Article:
rIoT | Quantifying Consumer Harms
The goal of rIoT is to influence policy change around cybersecurity regulation and security practices employed by consumer Internet of Things (“IoT”) device manufacturers.
Our project tries to identify and quantify the injury to consumers who purchase insecure IoT devices. Specifically, we measure the additional electricity and bandwidth consumption and network latency when an IoT device is hacked and used to launch a DDoS attack. By identifying and measuring the additional resource consumption, our research demonstrates that consumers are injured in a way that the law can address.
What gave you the idea for this project?
Our project advisor, Chris Hoofnagle, pointed us toward a recent FTC enforcement action against D-Link for unreasonable security practices. The court dismissed the FTC’s claim because the agency failed to allege “any actual consumer injury in the form of a monetary loss or an actual incident where sensitive personal data was accessed or exposed.” Based on work we did in Doug Tygar’s Privacy, Security, and Cryptography class, we suspected that devices infected with malware actually did impose costs on consumers, even when it was impossible to show that sensitive data was exposed. Our project tries to show that consumer injuries resulting from unreasonable security practices are predictable and direct.
We specifically chose this project because of our interest in consumer protection and educating consumers about cybersecurity, as well as our goal of encouraging manufacturers and industries to develop better security for IoT devices.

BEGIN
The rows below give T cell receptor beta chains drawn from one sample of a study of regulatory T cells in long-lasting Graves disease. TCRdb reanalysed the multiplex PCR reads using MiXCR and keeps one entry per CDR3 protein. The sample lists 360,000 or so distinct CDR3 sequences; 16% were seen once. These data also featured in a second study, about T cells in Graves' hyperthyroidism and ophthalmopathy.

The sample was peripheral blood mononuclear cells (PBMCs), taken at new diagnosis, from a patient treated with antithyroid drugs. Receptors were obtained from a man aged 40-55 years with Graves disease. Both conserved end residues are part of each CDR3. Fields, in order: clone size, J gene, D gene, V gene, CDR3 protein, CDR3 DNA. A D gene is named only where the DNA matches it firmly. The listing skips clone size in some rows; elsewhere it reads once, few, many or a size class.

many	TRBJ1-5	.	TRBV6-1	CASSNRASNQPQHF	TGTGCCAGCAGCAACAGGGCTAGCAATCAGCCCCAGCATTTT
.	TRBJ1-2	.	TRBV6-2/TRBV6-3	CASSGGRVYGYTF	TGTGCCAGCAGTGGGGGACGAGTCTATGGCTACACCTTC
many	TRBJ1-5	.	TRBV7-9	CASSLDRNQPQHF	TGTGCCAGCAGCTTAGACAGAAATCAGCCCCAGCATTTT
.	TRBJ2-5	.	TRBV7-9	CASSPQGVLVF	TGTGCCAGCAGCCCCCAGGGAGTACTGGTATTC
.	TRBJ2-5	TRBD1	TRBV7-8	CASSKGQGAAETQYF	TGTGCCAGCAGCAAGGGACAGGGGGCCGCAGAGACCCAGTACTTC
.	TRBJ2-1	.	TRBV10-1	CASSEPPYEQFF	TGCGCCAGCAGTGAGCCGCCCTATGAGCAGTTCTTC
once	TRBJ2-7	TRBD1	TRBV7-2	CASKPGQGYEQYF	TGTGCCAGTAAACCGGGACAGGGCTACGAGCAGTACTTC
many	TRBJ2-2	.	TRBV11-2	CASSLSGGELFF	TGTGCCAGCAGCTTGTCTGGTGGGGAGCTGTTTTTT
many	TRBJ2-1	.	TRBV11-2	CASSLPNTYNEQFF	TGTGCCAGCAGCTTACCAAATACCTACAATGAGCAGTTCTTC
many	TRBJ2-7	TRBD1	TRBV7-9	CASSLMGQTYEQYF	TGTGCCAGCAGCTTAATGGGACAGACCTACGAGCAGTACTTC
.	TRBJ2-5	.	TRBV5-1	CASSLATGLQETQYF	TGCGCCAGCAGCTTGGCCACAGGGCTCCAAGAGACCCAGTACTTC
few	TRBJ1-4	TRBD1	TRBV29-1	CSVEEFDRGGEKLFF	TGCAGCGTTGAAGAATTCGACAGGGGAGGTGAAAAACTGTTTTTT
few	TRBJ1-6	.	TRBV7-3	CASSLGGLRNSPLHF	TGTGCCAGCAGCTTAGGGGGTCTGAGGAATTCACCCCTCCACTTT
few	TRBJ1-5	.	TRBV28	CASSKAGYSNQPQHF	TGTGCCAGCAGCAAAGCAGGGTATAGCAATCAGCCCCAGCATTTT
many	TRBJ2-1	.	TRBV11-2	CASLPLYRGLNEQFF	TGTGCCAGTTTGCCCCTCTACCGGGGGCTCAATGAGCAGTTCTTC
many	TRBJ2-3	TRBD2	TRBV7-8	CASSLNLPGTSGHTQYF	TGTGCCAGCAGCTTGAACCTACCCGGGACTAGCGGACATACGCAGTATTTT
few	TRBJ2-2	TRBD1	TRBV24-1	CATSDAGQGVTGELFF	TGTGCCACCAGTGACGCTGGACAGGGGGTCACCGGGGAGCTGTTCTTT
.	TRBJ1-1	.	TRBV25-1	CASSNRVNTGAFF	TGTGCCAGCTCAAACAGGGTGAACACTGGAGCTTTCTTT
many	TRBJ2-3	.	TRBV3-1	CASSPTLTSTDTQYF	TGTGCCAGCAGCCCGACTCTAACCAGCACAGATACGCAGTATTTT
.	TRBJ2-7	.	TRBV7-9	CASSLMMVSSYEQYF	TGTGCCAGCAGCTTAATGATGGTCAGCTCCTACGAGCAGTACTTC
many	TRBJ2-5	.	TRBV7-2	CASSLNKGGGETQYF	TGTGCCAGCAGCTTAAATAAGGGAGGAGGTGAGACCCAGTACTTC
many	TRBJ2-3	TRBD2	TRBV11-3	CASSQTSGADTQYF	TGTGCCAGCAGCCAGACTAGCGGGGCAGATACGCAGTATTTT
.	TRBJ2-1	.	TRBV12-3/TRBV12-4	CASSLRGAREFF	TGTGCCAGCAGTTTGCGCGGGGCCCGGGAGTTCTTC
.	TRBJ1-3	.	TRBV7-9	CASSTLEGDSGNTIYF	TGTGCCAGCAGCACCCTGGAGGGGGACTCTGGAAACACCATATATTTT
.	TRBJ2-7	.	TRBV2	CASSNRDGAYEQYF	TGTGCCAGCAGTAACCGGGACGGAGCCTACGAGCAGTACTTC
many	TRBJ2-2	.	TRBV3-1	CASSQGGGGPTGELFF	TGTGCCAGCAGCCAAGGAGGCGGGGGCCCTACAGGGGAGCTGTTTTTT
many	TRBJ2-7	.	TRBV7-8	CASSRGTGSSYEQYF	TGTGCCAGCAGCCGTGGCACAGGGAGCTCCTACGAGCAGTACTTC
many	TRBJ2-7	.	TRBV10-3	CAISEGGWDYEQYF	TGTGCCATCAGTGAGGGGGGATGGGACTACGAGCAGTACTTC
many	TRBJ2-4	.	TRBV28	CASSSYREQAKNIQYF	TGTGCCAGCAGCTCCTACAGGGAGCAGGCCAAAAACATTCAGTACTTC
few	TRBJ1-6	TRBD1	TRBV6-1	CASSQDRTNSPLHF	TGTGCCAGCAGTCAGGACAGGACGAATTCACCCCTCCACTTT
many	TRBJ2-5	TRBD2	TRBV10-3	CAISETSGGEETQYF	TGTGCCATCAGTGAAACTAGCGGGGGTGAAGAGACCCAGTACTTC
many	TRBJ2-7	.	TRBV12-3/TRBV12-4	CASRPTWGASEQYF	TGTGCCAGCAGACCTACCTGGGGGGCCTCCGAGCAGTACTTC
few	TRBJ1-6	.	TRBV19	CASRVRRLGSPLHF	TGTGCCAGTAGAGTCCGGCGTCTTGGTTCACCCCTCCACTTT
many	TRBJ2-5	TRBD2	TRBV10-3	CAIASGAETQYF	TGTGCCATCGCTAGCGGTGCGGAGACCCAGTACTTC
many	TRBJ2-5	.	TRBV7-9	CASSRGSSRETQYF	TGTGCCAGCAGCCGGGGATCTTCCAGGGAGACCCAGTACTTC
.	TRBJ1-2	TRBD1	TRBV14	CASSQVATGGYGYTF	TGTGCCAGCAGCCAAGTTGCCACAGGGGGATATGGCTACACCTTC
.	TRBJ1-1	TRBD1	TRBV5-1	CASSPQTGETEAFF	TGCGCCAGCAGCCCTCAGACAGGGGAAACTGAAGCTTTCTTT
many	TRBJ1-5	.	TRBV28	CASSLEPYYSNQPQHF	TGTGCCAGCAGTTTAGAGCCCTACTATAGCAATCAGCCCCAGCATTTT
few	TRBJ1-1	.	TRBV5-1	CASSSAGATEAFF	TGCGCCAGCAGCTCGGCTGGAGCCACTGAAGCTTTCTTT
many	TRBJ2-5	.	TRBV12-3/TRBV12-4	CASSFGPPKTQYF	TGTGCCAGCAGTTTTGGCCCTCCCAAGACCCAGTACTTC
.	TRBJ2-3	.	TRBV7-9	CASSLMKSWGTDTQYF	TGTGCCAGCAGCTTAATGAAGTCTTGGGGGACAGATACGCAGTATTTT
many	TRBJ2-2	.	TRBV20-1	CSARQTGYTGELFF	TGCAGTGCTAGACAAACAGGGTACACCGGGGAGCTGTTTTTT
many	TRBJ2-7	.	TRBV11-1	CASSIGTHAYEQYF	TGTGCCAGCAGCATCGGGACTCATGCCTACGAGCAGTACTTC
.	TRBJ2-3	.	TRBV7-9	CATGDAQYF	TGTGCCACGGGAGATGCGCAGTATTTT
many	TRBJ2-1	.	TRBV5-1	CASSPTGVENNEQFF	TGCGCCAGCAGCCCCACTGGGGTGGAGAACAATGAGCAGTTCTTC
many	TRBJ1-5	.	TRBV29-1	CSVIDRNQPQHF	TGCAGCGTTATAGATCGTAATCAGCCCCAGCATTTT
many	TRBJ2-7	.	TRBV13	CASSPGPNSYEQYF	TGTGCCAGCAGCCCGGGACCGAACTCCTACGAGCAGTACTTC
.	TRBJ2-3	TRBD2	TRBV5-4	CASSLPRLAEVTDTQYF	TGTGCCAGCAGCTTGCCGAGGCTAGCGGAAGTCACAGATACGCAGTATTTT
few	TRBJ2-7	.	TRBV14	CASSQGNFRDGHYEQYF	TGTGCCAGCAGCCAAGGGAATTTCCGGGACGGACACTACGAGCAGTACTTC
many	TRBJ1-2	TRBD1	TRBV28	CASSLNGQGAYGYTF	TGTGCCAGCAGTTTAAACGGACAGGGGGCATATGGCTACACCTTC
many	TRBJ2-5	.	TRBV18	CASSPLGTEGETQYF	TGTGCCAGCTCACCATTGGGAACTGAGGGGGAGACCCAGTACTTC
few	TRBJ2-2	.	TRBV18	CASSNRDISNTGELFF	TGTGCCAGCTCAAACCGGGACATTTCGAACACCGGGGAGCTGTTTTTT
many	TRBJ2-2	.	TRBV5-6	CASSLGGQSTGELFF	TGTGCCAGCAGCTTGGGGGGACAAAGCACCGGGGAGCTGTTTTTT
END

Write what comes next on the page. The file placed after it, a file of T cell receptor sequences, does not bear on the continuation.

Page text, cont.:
What did you do?
We tested electricity consumption, bandwidth consumption, and network latency across two IoT devices in two states: infected with a well-known malware (Mirai), and uninfected. We tried to determine whether participating in a DDoS attack causes these devices to consume noticeably more resources than in normal operation. In order to simulate real-world conditions, we selected devices suspected to have been involved in actual Mirai botnet attacks.
How does this project integrate what you've learned during your two years at the I School?
This project brings together several topics and courses we have studied in our time at the I School:
- Privacy Law for Technologists
- Privacy and Security Lab
- Privacy, Security, and Cryptography
- Applied Behavioral Economics
- Technology and Delegation
- Information Policy
- IT Economics & Strategy
- Information Visualization
- Quantitative Research Methods
Who might benefit from a system like this?
The goal of this project is to raise awareness about the costs to consumers because of IoT device insecurity in an attempt to influence cybersecurity policy and practices. This will hopefully benefit consumers, who may be more motivated to protect themselves and their devices, and society, which benefits from the overall reduction in insecurity.